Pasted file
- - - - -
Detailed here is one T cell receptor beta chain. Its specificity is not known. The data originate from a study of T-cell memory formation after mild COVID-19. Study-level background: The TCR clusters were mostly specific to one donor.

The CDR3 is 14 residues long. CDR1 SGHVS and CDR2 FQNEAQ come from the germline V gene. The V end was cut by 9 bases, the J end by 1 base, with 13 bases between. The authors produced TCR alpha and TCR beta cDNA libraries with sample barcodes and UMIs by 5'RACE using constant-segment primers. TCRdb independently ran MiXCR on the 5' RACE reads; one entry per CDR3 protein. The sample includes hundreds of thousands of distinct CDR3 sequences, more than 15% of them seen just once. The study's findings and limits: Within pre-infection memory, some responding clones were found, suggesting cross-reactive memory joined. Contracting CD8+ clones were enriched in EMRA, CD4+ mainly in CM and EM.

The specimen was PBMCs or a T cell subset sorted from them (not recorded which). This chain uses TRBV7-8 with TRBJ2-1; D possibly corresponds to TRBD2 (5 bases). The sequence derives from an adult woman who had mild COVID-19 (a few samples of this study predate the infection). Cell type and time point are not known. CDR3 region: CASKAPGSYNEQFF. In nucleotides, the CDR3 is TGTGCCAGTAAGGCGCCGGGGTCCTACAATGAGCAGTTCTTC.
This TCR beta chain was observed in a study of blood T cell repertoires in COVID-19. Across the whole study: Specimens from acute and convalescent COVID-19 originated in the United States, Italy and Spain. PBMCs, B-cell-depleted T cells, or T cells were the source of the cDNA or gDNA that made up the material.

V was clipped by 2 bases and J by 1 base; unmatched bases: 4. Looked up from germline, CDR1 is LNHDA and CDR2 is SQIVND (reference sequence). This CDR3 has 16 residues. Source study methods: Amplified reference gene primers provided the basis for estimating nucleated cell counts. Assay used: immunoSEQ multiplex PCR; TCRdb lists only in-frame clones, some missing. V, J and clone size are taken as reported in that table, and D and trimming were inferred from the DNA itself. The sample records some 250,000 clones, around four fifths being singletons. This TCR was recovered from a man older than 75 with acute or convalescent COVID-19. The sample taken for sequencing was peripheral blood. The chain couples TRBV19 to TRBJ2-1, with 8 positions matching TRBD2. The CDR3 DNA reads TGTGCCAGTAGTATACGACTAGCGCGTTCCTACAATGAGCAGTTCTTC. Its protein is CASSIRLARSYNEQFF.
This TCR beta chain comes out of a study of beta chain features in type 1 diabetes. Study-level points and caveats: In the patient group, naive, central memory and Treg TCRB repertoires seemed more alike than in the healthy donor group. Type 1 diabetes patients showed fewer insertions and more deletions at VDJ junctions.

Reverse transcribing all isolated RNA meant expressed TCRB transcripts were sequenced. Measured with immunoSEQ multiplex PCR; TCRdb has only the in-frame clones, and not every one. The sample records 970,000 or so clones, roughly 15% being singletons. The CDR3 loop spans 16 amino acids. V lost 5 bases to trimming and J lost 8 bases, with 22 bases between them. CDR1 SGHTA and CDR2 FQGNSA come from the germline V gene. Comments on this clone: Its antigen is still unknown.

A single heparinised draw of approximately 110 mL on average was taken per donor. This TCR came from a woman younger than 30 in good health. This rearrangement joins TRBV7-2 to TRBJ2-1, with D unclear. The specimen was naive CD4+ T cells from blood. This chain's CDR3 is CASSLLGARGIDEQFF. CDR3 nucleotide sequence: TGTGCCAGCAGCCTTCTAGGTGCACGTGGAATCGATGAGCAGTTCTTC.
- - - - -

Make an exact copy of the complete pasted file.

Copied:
Detailed here is one T cell receptor beta chain. Its specificity is not known. The data originate from a study of T-cell memory formation after mild COVID-19. Study-level background: The TCR clusters were mostly specific to one donor.

The CDR3 is 14 residues long. CDR1 SGHVS and CDR2 FQNEAQ come from the germline V gene. The V end was cut by 9 bases, the J end by 1 base, with 13 bases between. The authors produced TCR alpha and TCR beta cDNA libraries with sample barcodes and UMIs by 5'RACE using constant-segment primers. TCRdb independently ran MiXCR on the 5' RACE reads; one entry per CDR3 protein. The sample includes hundreds of thousands of distinct CDR3 sequences, more than 15% of them seen just once. The study's findings and limits: Within pre-infection memory, some responding clones were found, suggesting cross-reactive memory joined. Contracting CD8+ clones were enriched in EMRA, CD4+ mainly in CM and EM.

The specimen was PBMCs or a T cell subset sorted from them (not recorded which). This chain uses TRBV7-8 with TRBJ2-1; D possibly corresponds to TRBD2 (5 bases). The sequence derives from an adult woman who had mild COVID-19 (a few samples of this study predate the infection). Cell type and time point are not known. CDR3 region: CASKAPGSYNEQFF. In nucleotides, the CDR3 is TGTGCCAGTAAGGCGCCGGGGTCCTACAATGAGCAGTTCTTC.
This TCR beta chain was observed in a study of blood T cell repertoires in COVID-19. Across the whole study: Specimens from acute and convalescent COVID-19 originated in the United States, Italy and Spain. PBMCs, B-cell-depleted T cells, or T cells were the source of the cDNA or gDNA that made up the material.

V was clipped by 2 bases and J by 1 base; unmatched bases: 4. Looked up from germline, CDR1 is LNHDA and CDR2 is SQIVND (reference sequence). This CDR3 has 16 residues. Source study methods: Amplified reference gene primers provided the basis for estimating nucleated cell counts. Assay used: immunoSEQ multiplex PCR; TCRdb lists only in-frame clones, some missing. V, J and clone size are taken as reported in that table, and D and trimming were inferred from the DNA itself. The sample records some 250,000 clones, around four fifths being singletons. This TCR was recovered from a man older than 75 with acute or convalescent COVID-19. The sample taken for sequencing was peripheral blood. The chain couples TRBV19 to TRBJ2-1, with 8 positions matching TRBD2. The CDR3 DNA reads TGTGCCAGTAGTATACGACTAGCGCGTTCCTACAATGAGCAGTTCTTC. Its protein is CASSIRLARSYNEQFF.
This TCR beta chain comes out of a study of beta chain features in type 1 diabetes. Study-level points and caveats: In the patient group, naive, central memory and Treg TCRB repertoires seemed more alike than in the healthy donor group. Type 1 diabetes patients showed fewer insertions and more deletions at VDJ junctions.

Reverse transcribing all isolated RNA meant expressed TCRB transcripts were sequenced. Measured with immunoSEQ multiplex PCR; TCRdb has only the in-frame clones, and not every one. The sample records 970,000 or so clones, roughly 15% being singletons. The CDR3 loop spans 16 amino acids. V lost 5 bases to trimming and J lost 8 bases, with 22 bases between them. CDR1 SGHTA and CDR2 FQGNSA come from the germline V gene. Comments on this clone: Its antigen is still unknown.

A single heparinised draw of approximately 110 mL on average was taken per donor. This TCR came from a woman younger than 30 in good health. This rearrangement joins TRBV7-2 to TRBJ2-1, with D unclear. The specimen was naive CD4+ T cells from blood. This chain's CDR3 is CASSLLGARGIDEQFF. CDR3 nucleotide sequence: TGTGCCAGCAGCCTTCTAGGTGCACGTGGAATCGATGAGCAGTTCTTC.